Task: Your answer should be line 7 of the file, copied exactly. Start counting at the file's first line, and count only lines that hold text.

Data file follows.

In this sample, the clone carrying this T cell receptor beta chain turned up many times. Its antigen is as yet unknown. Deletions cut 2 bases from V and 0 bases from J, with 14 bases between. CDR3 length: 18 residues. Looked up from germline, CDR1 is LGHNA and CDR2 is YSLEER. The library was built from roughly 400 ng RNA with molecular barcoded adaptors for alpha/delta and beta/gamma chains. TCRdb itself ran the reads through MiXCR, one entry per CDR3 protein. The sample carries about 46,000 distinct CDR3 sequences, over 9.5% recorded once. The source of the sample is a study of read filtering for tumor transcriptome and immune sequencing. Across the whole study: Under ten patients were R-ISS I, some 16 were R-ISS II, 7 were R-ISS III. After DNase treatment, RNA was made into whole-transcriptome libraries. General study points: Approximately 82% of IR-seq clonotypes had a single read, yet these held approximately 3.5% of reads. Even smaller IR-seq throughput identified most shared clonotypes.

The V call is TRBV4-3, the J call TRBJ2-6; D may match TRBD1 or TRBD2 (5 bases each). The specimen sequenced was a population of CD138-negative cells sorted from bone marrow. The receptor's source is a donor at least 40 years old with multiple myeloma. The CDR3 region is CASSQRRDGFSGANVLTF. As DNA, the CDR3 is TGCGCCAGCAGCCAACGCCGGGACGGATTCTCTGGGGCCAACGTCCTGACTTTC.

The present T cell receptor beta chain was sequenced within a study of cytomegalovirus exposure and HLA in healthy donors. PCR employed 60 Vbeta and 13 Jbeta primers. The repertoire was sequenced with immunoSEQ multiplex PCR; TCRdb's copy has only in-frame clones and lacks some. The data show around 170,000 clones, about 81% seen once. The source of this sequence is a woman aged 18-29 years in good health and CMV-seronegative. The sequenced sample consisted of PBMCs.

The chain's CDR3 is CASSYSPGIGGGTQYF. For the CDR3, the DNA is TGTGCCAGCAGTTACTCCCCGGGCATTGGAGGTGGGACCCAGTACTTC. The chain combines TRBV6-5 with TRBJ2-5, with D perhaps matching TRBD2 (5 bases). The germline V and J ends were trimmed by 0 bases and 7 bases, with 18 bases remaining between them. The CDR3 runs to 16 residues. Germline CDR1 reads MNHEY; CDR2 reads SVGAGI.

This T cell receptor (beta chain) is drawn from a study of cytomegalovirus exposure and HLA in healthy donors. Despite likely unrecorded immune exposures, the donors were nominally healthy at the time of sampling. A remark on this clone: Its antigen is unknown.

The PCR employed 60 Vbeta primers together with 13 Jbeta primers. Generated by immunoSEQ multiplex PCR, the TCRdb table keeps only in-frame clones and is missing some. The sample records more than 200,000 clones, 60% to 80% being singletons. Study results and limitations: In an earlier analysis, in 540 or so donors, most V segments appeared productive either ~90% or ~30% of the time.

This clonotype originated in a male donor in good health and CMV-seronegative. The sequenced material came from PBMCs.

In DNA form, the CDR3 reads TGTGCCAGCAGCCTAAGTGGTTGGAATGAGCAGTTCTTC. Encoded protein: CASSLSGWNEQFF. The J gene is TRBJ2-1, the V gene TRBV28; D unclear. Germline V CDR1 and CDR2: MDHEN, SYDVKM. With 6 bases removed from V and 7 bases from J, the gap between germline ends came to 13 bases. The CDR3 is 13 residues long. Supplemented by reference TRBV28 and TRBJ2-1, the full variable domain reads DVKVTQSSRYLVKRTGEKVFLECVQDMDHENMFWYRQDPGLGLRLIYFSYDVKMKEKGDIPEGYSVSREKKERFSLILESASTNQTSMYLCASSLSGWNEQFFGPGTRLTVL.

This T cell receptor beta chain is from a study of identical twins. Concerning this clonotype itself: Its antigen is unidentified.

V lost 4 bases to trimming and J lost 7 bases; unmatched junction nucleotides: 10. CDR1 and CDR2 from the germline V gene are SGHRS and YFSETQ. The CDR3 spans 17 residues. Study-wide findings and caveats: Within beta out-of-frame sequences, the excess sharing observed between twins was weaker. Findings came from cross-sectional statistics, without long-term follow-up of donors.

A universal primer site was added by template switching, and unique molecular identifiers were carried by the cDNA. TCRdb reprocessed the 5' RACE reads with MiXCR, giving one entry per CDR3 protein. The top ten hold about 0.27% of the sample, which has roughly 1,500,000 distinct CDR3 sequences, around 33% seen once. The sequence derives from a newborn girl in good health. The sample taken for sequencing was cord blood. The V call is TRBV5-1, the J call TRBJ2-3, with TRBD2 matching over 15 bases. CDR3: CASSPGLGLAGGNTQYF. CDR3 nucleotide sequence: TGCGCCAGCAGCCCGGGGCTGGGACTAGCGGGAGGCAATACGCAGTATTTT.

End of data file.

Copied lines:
This clonotype originated in a male donor in good health and CMV-seronegative. The sequenced material came from PBMCs.